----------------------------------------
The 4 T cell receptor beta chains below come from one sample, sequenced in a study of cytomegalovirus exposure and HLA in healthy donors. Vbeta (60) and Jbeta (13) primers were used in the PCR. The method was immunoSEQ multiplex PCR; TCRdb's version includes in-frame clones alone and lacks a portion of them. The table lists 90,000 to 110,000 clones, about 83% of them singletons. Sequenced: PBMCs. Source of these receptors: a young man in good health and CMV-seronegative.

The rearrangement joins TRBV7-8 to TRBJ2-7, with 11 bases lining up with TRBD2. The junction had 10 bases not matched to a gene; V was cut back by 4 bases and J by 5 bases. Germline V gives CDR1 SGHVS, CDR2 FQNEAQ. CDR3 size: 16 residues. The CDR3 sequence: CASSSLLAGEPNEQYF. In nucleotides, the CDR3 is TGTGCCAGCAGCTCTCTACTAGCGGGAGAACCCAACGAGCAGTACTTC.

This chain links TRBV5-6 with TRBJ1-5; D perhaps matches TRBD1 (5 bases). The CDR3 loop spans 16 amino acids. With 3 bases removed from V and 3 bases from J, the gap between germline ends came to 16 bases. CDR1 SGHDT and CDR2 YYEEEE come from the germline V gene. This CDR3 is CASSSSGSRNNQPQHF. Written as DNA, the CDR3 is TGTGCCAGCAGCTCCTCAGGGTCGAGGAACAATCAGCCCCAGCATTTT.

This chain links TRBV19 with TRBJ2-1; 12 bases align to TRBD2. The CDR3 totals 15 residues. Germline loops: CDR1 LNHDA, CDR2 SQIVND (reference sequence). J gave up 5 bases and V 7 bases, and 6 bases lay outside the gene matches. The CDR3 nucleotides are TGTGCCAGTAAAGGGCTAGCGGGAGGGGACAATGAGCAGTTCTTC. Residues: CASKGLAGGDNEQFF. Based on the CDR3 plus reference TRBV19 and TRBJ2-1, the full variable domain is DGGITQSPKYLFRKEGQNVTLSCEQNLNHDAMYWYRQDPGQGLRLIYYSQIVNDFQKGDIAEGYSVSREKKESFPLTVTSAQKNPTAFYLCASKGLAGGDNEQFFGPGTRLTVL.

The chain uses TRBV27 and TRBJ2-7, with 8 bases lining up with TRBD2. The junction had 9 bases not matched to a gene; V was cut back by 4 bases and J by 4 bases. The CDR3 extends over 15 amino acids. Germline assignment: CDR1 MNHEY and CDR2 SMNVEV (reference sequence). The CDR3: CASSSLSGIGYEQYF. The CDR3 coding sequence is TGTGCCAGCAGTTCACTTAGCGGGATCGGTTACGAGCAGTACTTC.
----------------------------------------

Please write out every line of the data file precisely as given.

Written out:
The 4 T cell receptor beta chains below come from one sample, sequenced in a study of cytomegalovirus exposure and HLA in healthy donors. Vbeta (60) and Jbeta (13) primers were used in the PCR. The method was immunoSEQ multiplex PCR; TCRdb's version includes in-frame clones alone and lacks a portion of them. The table lists 90,000 to 110,000 clones, about 83% of them singletons. Sequenced: PBMCs. Source of these receptors: a young man in good health and CMV-seronegative.

The rearrangement joins TRBV7-8 to TRBJ2-7, with 11 bases lining up with TRBD2. The junction had 10 bases not matched to a gene; V was cut back by 4 bases and J by 5 bases. Germline V gives CDR1 SGHVS, CDR2 FQNEAQ. CDR3 size: 16 residues. The CDR3 sequence: CASSSLLAGEPNEQYF. In nucleotides, the CDR3 is TGTGCCAGCAGCTCTCTACTAGCGGGAGAACCCAACGAGCAGTACTTC.

This chain links TRBV5-6 with TRBJ1-5; D perhaps matches TRBD1 (5 bases). The CDR3 loop spans 16 amino acids. With 3 bases removed from V and 3 bases from J, the gap between germline ends came to 16 bases. CDR1 SGHDT and CDR2 YYEEEE come from the germline V gene. This CDR3 is CASSSSGSRNNQPQHF. Written as DNA, the CDR3 is TGTGCCAGCAGCTCCTCAGGGTCGAGGAACAATCAGCCCCAGCATTTT.

This chain links TRBV19 with TRBJ2-1; 12 bases align to TRBD2. The CDR3 totals 15 residues. Germline loops: CDR1 LNHDA, CDR2 SQIVND (reference sequence). J gave up 5 bases and V 7 bases, and 6 bases lay outside the gene matches. The CDR3 nucleotides are TGTGCCAGTAAAGGGCTAGCGGGAGGGGACAATGAGCAGTTCTTC. Residues: CASKGLAGGDNEQFF. Based on the CDR3 plus reference TRBV19 and TRBJ2-1, the full variable domain is DGGITQSPKYLFRKEGQNVTLSCEQNLNHDAMYWYRQDPGQGLRLIYYSQIVNDFQKGDIAEGYSVSREKKESFPLTVTSAQKNPTAFYLCASKGLAGGDNEQFFGPGTRLTVL.

The chain uses TRBV27 and TRBJ2-7, with 8 bases lining up with TRBD2. The junction had 9 bases not matched to a gene; V was cut back by 4 bases and J by 4 bases. The CDR3 extends over 15 amino acids. Germline assignment: CDR1 MNHEY and CDR2 SMNVEV (reference sequence). The CDR3: CASSSLSGIGYEQYF. The CDR3 coding sequence is TGTGCCAGCAGTTCACTTAGCGGGATCGGTTACGAGCAGTACTTC.